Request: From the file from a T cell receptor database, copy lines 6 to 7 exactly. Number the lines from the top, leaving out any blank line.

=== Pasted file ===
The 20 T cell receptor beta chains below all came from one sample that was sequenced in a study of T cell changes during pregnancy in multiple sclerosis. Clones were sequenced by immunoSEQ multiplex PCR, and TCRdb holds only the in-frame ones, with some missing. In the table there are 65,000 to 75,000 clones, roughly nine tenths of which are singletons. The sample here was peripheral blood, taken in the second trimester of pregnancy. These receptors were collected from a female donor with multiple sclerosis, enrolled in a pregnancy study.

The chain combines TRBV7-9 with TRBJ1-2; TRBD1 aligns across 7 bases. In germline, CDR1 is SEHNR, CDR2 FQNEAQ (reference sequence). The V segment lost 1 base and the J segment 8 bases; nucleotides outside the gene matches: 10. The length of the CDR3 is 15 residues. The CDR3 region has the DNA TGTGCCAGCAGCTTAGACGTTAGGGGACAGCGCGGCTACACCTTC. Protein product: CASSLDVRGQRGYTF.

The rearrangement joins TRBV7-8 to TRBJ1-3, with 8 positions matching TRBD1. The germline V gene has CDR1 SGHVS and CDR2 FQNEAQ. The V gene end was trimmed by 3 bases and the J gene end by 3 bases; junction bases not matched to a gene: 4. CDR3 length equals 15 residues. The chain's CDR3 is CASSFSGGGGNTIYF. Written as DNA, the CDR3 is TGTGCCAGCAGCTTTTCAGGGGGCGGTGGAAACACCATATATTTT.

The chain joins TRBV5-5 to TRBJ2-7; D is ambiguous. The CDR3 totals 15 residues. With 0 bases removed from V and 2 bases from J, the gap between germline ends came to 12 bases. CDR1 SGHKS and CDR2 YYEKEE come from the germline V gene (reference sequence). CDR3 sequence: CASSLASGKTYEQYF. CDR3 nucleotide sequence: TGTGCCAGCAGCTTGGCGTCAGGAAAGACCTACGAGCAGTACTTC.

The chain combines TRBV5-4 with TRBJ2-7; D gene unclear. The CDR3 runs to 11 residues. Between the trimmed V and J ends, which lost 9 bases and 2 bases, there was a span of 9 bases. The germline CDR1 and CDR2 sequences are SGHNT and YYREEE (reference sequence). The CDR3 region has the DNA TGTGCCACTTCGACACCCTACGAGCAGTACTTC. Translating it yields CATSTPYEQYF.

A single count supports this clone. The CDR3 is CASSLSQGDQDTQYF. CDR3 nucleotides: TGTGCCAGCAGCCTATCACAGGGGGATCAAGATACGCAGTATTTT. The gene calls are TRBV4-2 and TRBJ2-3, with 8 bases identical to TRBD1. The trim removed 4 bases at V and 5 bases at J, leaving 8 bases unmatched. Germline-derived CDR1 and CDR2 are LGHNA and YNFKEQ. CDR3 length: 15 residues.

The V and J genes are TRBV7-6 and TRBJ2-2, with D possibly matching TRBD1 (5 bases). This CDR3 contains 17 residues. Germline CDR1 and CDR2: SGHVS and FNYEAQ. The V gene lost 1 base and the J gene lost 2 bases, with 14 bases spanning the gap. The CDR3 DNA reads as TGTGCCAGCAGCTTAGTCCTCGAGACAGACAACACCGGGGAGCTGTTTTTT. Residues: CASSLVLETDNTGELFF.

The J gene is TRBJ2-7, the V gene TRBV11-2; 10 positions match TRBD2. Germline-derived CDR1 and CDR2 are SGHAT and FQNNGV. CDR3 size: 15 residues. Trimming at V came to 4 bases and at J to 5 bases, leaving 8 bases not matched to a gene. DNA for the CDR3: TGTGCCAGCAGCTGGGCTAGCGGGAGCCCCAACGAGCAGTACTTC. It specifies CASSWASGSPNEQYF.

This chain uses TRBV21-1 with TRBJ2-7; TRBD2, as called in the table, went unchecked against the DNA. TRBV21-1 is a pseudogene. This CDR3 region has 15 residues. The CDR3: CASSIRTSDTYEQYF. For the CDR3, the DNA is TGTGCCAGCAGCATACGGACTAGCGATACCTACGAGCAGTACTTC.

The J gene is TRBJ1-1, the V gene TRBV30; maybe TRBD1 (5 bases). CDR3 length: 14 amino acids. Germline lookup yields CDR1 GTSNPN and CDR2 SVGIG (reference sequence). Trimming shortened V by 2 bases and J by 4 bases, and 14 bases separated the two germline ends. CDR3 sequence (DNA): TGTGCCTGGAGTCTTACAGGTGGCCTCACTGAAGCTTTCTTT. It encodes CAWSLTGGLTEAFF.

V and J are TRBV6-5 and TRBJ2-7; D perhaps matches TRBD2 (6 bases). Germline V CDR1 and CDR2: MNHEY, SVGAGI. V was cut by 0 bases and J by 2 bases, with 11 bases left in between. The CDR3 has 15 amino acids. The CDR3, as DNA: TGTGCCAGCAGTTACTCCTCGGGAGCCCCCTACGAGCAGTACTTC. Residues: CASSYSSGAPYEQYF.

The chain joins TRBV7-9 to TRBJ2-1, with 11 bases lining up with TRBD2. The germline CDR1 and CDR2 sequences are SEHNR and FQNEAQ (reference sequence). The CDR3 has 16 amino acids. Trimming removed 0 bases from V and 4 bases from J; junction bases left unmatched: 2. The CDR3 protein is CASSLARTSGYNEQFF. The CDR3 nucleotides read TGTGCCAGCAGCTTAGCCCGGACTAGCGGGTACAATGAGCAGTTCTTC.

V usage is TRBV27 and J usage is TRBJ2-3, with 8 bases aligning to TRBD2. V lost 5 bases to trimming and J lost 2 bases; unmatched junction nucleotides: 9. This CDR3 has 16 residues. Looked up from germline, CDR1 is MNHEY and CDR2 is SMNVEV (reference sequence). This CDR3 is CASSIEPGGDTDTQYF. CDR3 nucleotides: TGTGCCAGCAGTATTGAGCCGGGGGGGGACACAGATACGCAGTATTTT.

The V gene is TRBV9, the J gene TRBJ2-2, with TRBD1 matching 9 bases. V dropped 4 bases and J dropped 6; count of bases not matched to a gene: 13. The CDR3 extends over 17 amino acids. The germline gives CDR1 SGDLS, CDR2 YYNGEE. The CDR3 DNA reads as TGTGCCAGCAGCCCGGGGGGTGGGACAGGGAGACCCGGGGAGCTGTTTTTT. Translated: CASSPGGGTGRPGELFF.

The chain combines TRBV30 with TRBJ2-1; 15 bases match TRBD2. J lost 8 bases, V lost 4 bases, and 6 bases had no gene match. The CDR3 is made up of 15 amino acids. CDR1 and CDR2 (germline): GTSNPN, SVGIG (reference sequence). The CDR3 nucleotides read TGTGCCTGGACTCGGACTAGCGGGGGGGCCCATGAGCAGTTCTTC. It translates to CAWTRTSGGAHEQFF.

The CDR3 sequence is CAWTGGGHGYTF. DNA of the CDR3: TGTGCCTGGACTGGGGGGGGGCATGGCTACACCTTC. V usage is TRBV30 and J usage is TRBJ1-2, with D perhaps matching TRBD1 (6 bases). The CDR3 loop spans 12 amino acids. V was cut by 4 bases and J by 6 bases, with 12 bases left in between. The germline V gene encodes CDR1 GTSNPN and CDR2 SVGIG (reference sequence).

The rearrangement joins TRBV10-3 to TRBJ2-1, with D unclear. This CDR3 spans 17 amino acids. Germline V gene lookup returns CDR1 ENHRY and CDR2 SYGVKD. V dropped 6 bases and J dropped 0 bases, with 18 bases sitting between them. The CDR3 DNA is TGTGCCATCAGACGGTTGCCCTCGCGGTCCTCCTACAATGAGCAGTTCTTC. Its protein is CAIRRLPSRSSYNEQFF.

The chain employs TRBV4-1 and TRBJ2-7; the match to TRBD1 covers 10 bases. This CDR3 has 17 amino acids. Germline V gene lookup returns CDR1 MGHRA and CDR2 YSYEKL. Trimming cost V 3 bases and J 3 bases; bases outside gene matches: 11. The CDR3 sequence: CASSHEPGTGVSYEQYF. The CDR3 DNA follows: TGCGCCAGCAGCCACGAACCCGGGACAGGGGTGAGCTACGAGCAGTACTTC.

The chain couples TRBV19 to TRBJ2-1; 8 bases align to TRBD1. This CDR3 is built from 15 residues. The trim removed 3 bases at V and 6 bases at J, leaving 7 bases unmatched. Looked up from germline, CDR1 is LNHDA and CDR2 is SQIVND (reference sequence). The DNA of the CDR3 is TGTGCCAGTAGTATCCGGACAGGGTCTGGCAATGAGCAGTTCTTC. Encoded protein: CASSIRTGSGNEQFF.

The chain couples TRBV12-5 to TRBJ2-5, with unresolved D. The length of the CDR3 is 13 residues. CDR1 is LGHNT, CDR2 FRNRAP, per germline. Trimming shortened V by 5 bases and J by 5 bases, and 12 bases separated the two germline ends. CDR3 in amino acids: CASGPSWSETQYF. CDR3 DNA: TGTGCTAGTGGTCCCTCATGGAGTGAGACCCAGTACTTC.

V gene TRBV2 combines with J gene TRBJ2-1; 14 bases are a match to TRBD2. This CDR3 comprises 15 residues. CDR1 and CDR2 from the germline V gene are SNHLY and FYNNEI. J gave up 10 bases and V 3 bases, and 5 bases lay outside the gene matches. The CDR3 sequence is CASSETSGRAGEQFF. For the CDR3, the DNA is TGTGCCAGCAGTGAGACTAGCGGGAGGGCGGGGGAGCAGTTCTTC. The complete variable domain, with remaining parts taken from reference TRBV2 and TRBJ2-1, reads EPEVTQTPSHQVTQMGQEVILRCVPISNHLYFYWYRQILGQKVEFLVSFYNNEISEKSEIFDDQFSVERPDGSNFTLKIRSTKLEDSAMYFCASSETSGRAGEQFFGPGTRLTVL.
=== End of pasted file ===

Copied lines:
A single count supports this clone. The CDR3 is CASSLSQGDQDTQYF. CDR3 nucleotides: TGTGCCAGCAGCCTATCACAGGGGGATCAAGATACGCAGTATTTT. The gene calls are TRBV4-2 and TRBJ2-3, with 8 bases identical to TRBD1. The trim removed 4 bases at V and 5 bases at J, leaving 8 bases unmatched. Germline-derived CDR1 and CDR2 are LGHNA and YNFKEQ. CDR3 length: 15 residues.

The V and J genes are TRBV7-6 and TRBJ2-2, with D possibly matching TRBD1 (5 bases). This CDR3 contains 17 residues. Germline CDR1 and CDR2: SGHVS and FNYEAQ. The V gene lost 1 base and the J gene lost 2 bases, with 14 bases spanning the gap. The CDR3 DNA reads as TGTGCCAGCAGCTTAGTCCTCGAGACAGACAACACCGGGGAGCTGTTTTTT. Residues: CASSLVLETDNTGELFF.